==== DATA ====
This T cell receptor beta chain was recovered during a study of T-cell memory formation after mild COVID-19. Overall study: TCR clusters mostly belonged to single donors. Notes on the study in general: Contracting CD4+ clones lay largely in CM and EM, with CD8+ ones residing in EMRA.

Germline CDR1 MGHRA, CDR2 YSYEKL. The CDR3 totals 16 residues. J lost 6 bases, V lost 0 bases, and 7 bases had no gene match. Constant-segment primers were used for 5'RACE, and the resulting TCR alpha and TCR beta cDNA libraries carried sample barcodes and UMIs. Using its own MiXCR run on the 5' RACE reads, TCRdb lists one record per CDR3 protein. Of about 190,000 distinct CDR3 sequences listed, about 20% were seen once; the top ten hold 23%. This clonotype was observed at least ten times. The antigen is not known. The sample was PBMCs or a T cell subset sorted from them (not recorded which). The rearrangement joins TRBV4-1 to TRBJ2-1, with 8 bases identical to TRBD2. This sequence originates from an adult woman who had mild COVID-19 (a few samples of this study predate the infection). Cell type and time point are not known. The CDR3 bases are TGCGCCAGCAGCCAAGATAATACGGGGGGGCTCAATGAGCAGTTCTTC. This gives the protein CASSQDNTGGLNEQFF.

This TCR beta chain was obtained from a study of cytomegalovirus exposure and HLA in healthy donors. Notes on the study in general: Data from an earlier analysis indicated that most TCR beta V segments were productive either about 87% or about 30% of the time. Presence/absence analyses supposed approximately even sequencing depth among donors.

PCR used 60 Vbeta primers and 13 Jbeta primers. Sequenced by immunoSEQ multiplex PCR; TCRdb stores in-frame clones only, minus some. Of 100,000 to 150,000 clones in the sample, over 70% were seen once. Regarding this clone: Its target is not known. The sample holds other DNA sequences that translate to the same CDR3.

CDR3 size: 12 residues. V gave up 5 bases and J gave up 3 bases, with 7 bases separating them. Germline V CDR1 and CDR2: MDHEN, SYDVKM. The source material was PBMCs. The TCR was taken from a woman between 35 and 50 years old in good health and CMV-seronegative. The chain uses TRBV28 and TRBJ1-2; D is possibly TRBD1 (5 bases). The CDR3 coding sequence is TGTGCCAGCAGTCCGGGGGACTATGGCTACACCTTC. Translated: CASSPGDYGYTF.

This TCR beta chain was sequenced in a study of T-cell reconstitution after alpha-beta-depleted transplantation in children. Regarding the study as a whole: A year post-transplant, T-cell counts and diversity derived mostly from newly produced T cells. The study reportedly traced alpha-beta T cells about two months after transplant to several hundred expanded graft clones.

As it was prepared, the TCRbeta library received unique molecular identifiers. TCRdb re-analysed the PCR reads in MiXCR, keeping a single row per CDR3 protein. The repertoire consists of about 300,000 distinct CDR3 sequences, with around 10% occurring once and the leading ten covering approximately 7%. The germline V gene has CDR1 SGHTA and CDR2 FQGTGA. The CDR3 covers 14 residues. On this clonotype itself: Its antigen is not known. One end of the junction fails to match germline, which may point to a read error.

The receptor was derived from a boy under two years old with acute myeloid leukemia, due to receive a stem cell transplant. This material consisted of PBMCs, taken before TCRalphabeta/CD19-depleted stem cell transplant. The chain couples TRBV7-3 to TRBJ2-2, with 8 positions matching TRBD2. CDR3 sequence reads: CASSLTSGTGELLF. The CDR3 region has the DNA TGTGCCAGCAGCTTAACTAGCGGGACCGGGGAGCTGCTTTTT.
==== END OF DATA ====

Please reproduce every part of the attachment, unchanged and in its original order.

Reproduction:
This T cell receptor beta chain was recovered during a study of T-cell memory formation after mild COVID-19. Overall study: TCR clusters mostly belonged to single donors. Notes on the study in general: Contracting CD4+ clones lay largely in CM and EM, with CD8+ ones residing in EMRA.

Germline CDR1 MGHRA, CDR2 YSYEKL. The CDR3 totals 16 residues. J lost 6 bases, V lost 0 bases, and 7 bases had no gene match. Constant-segment primers were used for 5'RACE, and the resulting TCR alpha and TCR beta cDNA libraries carried sample barcodes and UMIs. Using its own MiXCR run on the 5' RACE reads, TCRdb lists one record per CDR3 protein. Of about 190,000 distinct CDR3 sequences listed, about 20% were seen once; the top ten hold 23%. This clonotype was observed at least ten times. The antigen is not known. The sample was PBMCs or a T cell subset sorted from them (not recorded which). The rearrangement joins TRBV4-1 to TRBJ2-1, with 8 bases identical to TRBD2. This sequence originates from an adult woman who had mild COVID-19 (a few samples of this study predate the infection). Cell type and time point are not known. The CDR3 bases are TGCGCCAGCAGCCAAGATAATACGGGGGGGCTCAATGAGCAGTTCTTC. This gives the protein CASSQDNTGGLNEQFF.

This TCR beta chain was obtained from a study of cytomegalovirus exposure and HLA in healthy donors. Notes on the study in general: Data from an earlier analysis indicated that most TCR beta V segments were productive either about 87% or about 30% of the time. Presence/absence analyses supposed approximately even sequencing depth among donors.

PCR used 60 Vbeta primers and 13 Jbeta primers. Sequenced by immunoSEQ multiplex PCR; TCRdb stores in-frame clones only, minus some. Of 100,000 to 150,000 clones in the sample, over 70% were seen once. Regarding this clone: Its target is not known. The sample holds other DNA sequences that translate to the same CDR3.

CDR3 size: 12 residues. V gave up 5 bases and J gave up 3 bases, with 7 bases separating them. Germline V CDR1 and CDR2: MDHEN, SYDVKM. The source material was PBMCs. The TCR was taken from a woman between 35 and 50 years old in good health and CMV-seronegative. The chain uses TRBV28 and TRBJ1-2; D is possibly TRBD1 (5 bases). The CDR3 coding sequence is TGTGCCAGCAGTCCGGGGGACTATGGCTACACCTTC. Translated: CASSPGDYGYTF.

This TCR beta chain was sequenced in a study of T-cell reconstitution after alpha-beta-depleted transplantation in children. Regarding the study as a whole: A year post-transplant, T-cell counts and diversity derived mostly from newly produced T cells. The study reportedly traced alpha-beta T cells about two months after transplant to several hundred expanded graft clones.

As it was prepared, the TCRbeta library received unique molecular identifiers. TCRdb re-analysed the PCR reads in MiXCR, keeping a single row per CDR3 protein. The repertoire consists of about 300,000 distinct CDR3 sequences, with around 10% occurring once and the leading ten covering approximately 7%. The germline V gene has CDR1 SGHTA and CDR2 FQGTGA. The CDR3 covers 14 residues. On this clonotype itself: Its antigen is not known. One end of the junction fails to match germline, which may point to a read error.

The receptor was derived from a boy under two years old with acute myeloid leukemia, due to receive a stem cell transplant. This material consisted of PBMCs, taken before TCRalphabeta/CD19-depleted stem cell transplant. The chain couples TRBV7-3 to TRBJ2-2, with 8 positions matching TRBD2. CDR3 sequence reads: CASSLTSGTGELLF. The CDR3 region has the DNA TGTGCCAGCAGCTTAACTAGCGGGACCGGGGAGCTGCTTTTT.